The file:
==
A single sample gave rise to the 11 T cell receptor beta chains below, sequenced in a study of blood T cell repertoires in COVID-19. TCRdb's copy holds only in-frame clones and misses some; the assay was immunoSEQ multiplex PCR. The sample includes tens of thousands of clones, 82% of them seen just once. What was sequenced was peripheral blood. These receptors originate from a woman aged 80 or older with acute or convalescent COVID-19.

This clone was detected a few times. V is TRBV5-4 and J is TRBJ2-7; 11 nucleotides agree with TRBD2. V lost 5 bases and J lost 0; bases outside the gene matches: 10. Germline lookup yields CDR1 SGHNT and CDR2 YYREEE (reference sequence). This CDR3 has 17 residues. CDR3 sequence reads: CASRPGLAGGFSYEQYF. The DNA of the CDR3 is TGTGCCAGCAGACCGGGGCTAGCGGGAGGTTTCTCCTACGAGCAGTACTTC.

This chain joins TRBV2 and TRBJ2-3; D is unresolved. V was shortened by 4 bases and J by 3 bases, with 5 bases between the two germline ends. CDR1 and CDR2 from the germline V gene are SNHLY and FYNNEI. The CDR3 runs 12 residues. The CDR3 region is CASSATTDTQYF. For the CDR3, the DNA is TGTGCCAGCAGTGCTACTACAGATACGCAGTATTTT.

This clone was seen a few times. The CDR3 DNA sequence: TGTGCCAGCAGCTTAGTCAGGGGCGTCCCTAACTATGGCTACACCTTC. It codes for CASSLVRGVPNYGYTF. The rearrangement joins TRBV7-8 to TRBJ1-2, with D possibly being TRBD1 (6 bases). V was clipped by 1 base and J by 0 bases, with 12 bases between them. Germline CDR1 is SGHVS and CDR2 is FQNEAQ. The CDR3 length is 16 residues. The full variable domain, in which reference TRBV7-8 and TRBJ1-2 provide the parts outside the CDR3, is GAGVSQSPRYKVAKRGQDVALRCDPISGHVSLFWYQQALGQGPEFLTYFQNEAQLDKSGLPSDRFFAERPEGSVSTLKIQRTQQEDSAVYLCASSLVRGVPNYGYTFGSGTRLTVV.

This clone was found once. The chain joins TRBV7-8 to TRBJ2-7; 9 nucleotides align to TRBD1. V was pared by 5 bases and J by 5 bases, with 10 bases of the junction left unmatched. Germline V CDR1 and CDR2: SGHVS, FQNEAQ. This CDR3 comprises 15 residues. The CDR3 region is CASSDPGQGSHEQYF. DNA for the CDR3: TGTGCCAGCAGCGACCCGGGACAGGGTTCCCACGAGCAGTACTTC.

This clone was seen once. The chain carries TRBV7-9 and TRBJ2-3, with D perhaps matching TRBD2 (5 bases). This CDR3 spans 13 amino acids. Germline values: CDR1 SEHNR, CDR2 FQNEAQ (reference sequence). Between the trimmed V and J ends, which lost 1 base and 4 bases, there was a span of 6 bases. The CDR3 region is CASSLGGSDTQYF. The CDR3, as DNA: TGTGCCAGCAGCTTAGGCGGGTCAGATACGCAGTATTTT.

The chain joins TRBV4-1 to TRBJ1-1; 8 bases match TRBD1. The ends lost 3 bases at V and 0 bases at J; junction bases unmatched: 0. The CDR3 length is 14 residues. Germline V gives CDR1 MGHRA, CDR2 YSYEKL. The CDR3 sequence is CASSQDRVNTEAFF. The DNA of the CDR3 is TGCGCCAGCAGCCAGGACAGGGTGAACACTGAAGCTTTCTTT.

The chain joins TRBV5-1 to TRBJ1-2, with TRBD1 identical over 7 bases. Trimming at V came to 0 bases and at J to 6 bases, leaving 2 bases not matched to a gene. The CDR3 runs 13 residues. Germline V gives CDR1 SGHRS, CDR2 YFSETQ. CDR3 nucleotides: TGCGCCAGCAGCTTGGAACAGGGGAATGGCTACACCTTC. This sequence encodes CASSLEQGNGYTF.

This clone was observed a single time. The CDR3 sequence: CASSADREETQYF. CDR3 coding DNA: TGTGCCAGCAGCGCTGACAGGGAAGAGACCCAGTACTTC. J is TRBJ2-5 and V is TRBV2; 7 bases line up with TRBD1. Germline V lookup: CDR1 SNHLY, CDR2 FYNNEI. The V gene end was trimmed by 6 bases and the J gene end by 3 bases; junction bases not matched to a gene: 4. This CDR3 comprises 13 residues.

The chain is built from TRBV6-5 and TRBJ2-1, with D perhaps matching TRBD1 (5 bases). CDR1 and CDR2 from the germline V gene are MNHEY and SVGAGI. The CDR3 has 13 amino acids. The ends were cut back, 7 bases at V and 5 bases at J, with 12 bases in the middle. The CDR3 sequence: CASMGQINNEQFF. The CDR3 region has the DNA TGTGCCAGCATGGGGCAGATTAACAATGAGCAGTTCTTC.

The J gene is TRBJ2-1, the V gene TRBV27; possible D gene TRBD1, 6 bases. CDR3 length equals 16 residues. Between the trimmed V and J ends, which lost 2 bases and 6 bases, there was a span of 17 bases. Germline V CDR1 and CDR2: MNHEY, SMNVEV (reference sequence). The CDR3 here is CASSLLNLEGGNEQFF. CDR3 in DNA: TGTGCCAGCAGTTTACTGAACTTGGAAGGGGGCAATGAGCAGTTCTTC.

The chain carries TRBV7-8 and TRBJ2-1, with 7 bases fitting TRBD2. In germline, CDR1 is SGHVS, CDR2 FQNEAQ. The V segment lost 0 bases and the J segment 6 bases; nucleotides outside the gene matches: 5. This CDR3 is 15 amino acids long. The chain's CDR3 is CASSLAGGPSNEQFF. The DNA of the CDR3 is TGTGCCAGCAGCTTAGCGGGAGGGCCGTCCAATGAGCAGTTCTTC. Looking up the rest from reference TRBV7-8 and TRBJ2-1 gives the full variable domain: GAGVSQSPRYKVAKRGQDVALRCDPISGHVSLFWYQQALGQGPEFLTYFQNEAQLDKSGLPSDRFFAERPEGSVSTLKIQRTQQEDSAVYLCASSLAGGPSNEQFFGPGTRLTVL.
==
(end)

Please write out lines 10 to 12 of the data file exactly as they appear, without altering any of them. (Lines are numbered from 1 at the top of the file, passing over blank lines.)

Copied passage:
The chain is built from TRBV6-5 and TRBJ2-1, with D perhaps matching TRBD1 (5 bases). CDR1 and CDR2 from the germline V gene are MNHEY and SVGAGI. The CDR3 has 13 amino acids. The ends were cut back, 7 bases at V and 5 bases at J, with 12 bases in the middle. The CDR3 sequence: CASMGQINNEQFF. The CDR3 region has the DNA TGTGCCAGCATGGGGCAGATTAACAATGAGCAGTTCTTC.

The J gene is TRBJ2-1, the V gene TRBV27; possible D gene TRBD1, 6 bases. CDR3 length equals 16 residues. Between the trimmed V and J ends, which lost 2 bases and 6 bases, there was a span of 17 bases. Germline V CDR1 and CDR2: MNHEY, SMNVEV (reference sequence). The CDR3 here is CASSLLNLEGGNEQFF. CDR3 in DNA: TGTGCCAGCAGTTTACTGAACTTGGAAGGGGGCAATGAGCAGTTCTTC.

The chain carries TRBV7-8 and TRBJ2-1, with 7 bases fitting TRBD2. In germline, CDR1 is SGHVS, CDR2 FQNEAQ. The V segment lost 0 bases and the J segment 6 bases; nucleotides outside the gene matches: 5. This CDR3 is 15 amino acids long. The chain's CDR3 is CASSLAGGPSNEQFF. The DNA of the CDR3 is TGTGCCAGCAGCTTAGCGGGAGGGCCGTCCAATGAGCAGTTCTTC. Looking up the rest from reference TRBV7-8 and TRBJ2-1 gives the full variable domain: GAGVSQSPRYKVAKRGQDVALRCDPISGHVSLFWYQQALGQGPEFLTYFQNEAQLDKSGLPSDRFFAERPEGSVSTLKIQRTQQEDSAVYLCASSLAGGPSNEQFFGPGTRLTVL.